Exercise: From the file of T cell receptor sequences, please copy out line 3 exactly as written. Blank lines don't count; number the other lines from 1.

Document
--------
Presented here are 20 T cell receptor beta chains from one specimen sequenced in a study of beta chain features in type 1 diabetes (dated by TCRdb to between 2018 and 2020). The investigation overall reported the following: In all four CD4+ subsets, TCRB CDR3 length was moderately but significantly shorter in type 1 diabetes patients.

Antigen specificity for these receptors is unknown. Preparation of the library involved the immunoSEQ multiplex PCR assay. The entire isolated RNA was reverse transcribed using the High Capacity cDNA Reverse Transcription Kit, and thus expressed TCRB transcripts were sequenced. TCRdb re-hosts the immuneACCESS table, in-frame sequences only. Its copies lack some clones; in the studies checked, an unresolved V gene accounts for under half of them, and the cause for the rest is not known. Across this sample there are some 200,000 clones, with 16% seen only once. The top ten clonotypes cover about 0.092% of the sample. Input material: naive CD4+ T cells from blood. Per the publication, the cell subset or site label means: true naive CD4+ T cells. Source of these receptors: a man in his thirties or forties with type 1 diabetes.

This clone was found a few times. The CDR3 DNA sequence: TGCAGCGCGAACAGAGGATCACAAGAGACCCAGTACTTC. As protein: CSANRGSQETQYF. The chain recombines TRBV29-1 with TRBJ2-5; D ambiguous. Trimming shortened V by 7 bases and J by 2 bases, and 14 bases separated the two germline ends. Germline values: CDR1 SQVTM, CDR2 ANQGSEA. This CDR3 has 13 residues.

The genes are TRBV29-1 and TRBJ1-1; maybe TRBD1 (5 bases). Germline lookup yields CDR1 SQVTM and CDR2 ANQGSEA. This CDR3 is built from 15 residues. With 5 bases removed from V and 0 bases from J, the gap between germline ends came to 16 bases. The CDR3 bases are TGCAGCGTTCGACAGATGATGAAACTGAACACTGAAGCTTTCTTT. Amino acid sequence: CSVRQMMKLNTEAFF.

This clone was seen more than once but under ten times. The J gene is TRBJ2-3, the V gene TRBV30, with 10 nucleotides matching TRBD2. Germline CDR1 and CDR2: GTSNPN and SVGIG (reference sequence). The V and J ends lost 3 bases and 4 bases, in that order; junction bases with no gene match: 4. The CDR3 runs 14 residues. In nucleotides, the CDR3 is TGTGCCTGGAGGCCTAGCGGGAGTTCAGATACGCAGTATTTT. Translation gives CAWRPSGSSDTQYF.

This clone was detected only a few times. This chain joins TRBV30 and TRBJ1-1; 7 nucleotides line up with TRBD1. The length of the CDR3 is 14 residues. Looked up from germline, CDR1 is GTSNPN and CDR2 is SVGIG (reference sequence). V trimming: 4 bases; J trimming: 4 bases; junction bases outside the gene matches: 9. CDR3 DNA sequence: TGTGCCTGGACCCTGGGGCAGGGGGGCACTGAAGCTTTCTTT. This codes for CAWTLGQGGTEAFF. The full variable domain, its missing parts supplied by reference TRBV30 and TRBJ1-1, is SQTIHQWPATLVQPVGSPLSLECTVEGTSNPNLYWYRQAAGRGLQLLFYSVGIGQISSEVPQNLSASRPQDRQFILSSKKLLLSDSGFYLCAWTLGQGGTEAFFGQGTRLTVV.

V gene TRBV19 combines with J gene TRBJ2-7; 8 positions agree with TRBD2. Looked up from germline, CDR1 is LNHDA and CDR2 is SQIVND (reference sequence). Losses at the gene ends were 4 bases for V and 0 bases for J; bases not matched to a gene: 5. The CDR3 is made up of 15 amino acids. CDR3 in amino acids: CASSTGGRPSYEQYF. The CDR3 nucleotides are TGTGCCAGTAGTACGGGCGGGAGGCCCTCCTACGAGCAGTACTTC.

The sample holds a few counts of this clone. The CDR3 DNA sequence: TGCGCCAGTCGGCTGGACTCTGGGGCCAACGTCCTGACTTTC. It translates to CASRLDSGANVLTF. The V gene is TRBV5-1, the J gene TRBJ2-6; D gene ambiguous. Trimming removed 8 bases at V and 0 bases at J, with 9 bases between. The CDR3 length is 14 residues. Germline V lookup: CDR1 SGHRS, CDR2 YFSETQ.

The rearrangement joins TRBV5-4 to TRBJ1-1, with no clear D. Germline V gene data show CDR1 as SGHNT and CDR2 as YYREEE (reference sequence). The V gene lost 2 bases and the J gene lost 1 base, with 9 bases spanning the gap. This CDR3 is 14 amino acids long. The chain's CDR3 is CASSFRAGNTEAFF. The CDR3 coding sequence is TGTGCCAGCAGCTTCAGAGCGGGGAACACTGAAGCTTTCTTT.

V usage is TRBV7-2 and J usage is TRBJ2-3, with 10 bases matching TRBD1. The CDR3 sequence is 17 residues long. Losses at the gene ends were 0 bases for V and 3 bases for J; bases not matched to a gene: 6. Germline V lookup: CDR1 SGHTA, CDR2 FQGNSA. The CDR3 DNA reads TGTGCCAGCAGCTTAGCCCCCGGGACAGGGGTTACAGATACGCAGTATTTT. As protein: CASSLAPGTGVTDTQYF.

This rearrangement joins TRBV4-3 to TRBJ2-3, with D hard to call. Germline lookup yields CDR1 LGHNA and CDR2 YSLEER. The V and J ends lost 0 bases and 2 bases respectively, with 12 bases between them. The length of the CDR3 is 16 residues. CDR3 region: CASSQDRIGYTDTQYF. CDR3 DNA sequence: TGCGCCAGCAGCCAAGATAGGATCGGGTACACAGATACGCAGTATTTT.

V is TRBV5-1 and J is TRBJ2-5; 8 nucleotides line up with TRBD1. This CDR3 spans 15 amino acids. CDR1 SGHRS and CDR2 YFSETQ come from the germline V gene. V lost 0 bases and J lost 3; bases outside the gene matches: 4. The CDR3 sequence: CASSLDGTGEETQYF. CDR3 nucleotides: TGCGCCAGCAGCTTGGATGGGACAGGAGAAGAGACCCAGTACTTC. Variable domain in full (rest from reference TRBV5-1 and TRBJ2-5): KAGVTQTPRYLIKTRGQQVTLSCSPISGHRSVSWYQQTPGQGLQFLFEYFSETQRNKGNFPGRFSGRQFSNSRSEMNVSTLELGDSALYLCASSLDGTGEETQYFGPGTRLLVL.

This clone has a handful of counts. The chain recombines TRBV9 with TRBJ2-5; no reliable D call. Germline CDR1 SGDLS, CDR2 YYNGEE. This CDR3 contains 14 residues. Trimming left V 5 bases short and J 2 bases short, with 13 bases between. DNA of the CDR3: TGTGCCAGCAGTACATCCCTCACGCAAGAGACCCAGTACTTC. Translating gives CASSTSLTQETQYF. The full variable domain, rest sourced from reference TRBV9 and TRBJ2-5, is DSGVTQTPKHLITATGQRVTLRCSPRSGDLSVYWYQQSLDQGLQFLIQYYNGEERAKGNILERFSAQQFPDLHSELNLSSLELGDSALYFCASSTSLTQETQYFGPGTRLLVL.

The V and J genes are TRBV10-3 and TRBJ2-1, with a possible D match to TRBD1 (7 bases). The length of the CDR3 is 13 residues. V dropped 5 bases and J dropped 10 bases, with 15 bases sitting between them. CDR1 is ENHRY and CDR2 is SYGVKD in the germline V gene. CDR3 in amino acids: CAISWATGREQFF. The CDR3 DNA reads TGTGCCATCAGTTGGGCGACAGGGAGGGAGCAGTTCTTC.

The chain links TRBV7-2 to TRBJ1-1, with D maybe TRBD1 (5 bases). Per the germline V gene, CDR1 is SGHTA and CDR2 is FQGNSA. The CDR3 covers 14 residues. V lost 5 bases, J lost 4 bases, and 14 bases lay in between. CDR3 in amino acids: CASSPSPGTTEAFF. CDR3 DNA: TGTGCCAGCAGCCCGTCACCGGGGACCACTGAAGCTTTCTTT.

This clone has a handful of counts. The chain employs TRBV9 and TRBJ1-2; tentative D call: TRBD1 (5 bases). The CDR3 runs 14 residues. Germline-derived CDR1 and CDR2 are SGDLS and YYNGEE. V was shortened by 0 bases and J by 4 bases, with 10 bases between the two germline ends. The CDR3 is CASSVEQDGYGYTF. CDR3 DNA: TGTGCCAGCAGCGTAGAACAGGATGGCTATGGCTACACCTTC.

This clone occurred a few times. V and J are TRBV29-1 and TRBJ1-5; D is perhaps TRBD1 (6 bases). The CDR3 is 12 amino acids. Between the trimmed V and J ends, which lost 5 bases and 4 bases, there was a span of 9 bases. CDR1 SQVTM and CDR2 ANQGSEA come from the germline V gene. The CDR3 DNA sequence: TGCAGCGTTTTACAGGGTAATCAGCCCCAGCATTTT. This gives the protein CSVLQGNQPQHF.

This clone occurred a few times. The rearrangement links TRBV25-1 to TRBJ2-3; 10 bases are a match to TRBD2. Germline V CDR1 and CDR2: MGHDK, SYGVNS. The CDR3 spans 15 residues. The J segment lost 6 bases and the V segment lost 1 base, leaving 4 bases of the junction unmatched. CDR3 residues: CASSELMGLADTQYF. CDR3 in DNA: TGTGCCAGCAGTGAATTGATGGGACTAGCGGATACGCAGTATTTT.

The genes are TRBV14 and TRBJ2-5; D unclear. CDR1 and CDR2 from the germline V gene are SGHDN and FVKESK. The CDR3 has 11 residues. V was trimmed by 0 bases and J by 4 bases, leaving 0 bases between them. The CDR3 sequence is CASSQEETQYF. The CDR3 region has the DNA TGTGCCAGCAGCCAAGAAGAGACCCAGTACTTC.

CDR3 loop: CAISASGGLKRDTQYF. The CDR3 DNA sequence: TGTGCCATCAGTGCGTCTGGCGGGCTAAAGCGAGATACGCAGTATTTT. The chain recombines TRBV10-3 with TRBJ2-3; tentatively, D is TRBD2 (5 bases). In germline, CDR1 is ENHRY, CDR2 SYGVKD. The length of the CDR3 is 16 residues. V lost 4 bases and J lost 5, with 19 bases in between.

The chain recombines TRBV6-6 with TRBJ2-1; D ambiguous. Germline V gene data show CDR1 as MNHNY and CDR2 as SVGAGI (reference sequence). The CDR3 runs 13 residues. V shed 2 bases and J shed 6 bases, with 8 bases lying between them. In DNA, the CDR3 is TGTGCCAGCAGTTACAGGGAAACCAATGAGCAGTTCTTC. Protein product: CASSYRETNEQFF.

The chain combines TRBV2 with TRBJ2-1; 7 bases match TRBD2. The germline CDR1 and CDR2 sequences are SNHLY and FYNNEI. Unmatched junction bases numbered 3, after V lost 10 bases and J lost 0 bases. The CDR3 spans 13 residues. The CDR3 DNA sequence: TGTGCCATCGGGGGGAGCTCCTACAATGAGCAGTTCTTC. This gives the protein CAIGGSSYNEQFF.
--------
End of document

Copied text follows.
This clone was found a few times. The CDR3 DNA sequence: TGCAGCGCGAACAGAGGATCACAAGAGACCCAGTACTTC. As protein: CSANRGSQETQYF. The chain recombines TRBV29-1 with TRBJ2-5; D ambiguous. Trimming shortened V by 7 bases and J by 2 bases, and 14 bases separated the two germline ends. Germline values: CDR1 SQVTM, CDR2 ANQGSEA. This CDR3 has 13 residues.